3. Monte Davis says:

    “Why is it that most scientists believe that such a marvel came about by chance??”
    They don’t. They believe, instead, that a billion billion biochemical and physiological arrangements came about by chance — and the ones we see are those comparative few that proved “marvels” of resilience.
    IOW, mutation is random. Selection isn’t.

  4. Drew says:

    Don’t the ID-iots have enough forums to blather on? Can’t we leave just a few for (real) science alone?

  5. Tom Bartlett says:

    I heard you can eat all the fat and red meat you want and lose weight while doing it. OOPs that’s the Atkins diet….

  6. Puff says:

    “Now, it’s not like things can never get out of whack, but a lot of metabolic energy goes into keeping that from happening”
    I think you underestimate how much energy some of us less than normal humans spend keeping things in whack. I don’t buy the fancy stuff (arm and hammer works for me, and wal-mart’s supplements oddly enough seem more stable than the expensive vitamin hut kind), but its like water, some people must have the fancy label. For some studies on alkaline loading and short to moderate endurance performance see:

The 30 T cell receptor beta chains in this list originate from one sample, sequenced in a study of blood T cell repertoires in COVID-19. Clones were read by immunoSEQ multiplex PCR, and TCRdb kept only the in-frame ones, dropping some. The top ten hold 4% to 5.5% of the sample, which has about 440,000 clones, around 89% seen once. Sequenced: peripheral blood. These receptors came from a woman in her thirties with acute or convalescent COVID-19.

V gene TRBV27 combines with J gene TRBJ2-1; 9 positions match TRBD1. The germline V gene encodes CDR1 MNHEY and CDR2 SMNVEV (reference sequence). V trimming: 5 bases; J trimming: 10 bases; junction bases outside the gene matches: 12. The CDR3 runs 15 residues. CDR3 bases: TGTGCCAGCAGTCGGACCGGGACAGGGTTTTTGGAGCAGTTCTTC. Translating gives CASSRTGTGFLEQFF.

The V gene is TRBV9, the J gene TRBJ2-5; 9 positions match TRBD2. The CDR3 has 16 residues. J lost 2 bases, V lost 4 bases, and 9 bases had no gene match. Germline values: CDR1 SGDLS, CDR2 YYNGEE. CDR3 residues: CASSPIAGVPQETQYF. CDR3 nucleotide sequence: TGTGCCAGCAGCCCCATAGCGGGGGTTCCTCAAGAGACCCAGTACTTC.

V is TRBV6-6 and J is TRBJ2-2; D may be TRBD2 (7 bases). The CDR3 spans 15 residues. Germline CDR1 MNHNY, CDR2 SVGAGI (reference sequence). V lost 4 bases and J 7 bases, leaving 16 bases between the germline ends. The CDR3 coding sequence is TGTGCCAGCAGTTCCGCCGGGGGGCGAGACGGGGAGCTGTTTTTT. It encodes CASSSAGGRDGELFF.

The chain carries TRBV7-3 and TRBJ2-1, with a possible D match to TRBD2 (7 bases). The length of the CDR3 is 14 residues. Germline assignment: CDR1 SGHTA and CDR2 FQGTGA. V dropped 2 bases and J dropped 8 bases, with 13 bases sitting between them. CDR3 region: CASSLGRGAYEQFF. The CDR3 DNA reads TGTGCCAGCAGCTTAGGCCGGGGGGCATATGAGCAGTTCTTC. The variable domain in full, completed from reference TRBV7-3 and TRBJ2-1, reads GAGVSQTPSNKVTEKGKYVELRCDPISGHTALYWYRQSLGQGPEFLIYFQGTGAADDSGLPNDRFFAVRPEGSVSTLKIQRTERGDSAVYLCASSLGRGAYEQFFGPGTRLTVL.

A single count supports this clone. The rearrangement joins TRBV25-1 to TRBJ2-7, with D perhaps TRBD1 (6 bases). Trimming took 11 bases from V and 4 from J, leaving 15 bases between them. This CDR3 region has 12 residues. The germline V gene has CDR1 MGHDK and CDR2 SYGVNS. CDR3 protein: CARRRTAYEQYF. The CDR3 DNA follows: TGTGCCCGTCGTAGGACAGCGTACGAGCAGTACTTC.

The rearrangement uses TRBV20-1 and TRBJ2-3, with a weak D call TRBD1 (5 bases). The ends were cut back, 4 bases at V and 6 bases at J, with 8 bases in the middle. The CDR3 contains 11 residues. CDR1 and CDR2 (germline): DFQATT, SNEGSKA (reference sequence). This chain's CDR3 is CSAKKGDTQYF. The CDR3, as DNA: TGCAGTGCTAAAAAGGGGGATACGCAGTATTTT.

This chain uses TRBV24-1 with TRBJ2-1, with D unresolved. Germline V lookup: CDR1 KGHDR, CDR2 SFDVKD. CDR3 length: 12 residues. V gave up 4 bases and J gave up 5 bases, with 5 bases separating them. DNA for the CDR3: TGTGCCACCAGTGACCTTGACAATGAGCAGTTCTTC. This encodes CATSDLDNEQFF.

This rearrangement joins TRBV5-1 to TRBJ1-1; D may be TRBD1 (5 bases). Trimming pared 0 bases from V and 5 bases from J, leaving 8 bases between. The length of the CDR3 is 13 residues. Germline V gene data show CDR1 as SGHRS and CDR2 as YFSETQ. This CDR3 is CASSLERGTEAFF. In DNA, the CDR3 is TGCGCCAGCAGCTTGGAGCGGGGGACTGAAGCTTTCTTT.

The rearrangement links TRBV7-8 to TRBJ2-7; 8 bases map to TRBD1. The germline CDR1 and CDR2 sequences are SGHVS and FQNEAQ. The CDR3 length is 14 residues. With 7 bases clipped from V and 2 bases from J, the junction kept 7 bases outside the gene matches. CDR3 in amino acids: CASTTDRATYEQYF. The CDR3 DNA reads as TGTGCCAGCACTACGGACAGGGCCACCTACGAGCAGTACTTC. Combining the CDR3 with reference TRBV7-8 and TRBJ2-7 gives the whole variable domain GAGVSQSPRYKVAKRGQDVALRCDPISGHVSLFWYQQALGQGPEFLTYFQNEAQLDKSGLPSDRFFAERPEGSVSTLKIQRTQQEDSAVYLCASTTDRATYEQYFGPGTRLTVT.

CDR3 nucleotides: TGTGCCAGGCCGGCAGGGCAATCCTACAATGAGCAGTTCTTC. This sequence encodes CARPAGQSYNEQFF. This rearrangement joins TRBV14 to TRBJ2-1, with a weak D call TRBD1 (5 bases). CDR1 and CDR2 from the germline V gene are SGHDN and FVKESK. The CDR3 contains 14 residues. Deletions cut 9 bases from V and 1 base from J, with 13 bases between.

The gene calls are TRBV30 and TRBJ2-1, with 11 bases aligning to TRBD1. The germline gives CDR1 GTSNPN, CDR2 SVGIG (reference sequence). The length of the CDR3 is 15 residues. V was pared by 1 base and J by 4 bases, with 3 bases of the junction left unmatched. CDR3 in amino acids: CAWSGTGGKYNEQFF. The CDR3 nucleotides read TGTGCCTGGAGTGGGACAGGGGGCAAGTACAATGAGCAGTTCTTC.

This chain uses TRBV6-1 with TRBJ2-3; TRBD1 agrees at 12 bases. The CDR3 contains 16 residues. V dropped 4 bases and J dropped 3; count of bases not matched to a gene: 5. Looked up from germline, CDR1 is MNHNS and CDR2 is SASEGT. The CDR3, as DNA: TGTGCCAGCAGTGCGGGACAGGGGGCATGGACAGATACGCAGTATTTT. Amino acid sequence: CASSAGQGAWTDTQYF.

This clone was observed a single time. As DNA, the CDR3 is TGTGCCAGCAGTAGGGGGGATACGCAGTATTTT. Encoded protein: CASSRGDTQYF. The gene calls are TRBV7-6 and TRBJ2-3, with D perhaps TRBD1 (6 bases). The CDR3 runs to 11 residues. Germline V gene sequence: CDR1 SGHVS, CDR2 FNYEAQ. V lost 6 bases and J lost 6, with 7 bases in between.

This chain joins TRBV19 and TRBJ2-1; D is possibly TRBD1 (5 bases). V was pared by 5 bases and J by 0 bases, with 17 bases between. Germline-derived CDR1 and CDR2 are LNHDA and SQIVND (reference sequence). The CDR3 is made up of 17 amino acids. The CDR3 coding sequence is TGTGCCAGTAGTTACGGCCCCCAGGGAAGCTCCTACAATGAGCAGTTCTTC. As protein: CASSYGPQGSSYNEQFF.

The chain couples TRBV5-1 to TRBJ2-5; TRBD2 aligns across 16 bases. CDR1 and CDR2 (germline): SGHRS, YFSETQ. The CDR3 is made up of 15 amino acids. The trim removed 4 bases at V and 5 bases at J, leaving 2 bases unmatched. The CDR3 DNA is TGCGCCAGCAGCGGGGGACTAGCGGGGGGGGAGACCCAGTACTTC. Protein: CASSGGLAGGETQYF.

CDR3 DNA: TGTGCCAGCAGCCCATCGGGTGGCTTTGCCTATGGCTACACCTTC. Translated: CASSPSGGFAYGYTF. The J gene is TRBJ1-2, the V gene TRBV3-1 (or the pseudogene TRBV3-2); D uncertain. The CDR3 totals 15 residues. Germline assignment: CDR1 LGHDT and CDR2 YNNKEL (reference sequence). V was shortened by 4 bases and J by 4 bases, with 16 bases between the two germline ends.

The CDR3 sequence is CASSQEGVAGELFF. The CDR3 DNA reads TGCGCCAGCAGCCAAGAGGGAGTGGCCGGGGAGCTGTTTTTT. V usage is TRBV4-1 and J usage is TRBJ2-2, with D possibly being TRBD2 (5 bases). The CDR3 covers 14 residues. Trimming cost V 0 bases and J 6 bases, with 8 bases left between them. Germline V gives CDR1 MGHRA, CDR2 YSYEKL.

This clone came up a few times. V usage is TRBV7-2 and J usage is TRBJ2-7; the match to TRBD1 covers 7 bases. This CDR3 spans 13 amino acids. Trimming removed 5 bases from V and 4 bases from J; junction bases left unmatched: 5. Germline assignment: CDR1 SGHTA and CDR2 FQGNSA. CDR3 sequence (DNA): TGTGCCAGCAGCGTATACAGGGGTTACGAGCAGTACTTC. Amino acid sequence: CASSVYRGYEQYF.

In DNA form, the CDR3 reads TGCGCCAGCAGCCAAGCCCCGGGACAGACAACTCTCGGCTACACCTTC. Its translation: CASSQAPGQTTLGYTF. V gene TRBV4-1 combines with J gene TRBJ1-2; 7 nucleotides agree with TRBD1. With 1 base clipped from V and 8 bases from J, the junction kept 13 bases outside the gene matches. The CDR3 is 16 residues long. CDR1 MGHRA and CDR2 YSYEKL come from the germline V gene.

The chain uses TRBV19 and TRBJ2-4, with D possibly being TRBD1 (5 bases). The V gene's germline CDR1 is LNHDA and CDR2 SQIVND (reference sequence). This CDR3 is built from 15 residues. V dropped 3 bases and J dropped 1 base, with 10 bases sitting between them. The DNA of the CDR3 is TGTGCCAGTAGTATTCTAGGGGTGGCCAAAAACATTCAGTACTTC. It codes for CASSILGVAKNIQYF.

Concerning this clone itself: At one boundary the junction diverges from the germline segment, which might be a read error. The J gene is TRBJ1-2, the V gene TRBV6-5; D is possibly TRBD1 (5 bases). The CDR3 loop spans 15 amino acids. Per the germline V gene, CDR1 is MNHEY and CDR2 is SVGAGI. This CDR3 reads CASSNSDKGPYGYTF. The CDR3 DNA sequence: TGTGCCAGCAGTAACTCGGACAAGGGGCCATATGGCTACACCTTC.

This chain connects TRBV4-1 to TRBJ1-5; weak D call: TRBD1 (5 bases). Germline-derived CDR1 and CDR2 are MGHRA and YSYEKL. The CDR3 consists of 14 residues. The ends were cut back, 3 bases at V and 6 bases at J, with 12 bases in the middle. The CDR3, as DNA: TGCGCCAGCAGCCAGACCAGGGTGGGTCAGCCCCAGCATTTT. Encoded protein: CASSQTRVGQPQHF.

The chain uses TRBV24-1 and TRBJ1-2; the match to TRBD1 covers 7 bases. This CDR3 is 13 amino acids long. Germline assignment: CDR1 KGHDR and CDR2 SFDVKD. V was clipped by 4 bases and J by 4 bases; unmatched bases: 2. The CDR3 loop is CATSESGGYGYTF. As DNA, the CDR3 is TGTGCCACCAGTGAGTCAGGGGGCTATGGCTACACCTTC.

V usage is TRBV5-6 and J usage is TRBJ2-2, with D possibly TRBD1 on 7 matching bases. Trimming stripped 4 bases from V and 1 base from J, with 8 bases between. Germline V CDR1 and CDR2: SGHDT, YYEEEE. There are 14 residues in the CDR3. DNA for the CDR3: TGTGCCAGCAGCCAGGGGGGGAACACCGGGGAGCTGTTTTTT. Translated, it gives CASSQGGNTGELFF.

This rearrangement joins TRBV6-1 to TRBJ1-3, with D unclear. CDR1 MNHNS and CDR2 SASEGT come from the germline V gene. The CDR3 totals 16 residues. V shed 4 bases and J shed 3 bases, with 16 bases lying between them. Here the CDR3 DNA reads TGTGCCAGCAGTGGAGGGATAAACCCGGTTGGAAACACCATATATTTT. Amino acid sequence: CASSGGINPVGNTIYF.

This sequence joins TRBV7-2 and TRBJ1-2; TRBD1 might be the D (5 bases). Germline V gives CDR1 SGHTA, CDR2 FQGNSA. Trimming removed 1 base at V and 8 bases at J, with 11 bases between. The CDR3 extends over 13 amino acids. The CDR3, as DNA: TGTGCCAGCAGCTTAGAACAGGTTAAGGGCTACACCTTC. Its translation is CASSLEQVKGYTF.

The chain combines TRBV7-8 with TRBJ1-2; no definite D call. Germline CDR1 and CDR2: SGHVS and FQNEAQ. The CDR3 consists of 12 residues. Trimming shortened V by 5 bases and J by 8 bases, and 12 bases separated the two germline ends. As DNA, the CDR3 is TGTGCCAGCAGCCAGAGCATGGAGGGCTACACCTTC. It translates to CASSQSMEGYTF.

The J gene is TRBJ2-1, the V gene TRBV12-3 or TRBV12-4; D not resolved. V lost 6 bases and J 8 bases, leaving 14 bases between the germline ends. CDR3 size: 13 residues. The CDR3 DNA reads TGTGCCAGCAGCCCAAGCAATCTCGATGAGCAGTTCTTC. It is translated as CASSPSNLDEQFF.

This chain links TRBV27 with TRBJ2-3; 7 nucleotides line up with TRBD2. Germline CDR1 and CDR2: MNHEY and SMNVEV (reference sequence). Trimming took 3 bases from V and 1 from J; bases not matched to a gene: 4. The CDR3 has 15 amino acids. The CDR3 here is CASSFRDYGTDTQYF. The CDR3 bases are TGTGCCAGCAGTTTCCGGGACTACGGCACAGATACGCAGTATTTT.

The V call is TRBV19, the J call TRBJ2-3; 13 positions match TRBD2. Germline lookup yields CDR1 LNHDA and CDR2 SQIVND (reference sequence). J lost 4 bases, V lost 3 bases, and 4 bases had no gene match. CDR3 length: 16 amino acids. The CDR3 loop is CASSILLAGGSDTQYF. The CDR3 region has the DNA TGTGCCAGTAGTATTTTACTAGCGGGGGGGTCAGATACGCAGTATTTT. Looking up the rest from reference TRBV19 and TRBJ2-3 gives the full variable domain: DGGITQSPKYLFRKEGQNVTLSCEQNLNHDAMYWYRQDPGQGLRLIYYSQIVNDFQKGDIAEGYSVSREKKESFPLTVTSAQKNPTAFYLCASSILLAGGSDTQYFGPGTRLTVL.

7. Tom Bartlett says:

    “arm and hammer works for me” You going to sue Arm and Hammer when your blood sodium levels cause your blood pressure to spike? I ‘m sure you can find a jury in Texas that will award you 250 million.

  8. Puff says:

    Tom, or should I say, fucking asshole? Have you ever looked into the physiology of exercise, or do you just like to pretend that all sodium is bad? Just for your information a member of my family has been admitted to the hospital because of a psychotic episode caused by loss of electrolytes. To little sodium is just as bad as too much.

  9. Tom Bartlett says:

    Sorry. I wouldn’t have said anything if I knew you had psychotic episodes in your immediate family.

  10. Puff says:

    Ohhh, Toms got nothing but he’s still swinging like a fundamintalist. A bit of advice, “sodium is intrinsically bad” isn’t much of a belief, there are others out there that have better outcomes, 72 virgins springs to mind. “The dose makes the poison” , even water can kill you, and if you were as smart as you think you are you’d understand what the connection is.

  11. RKN says: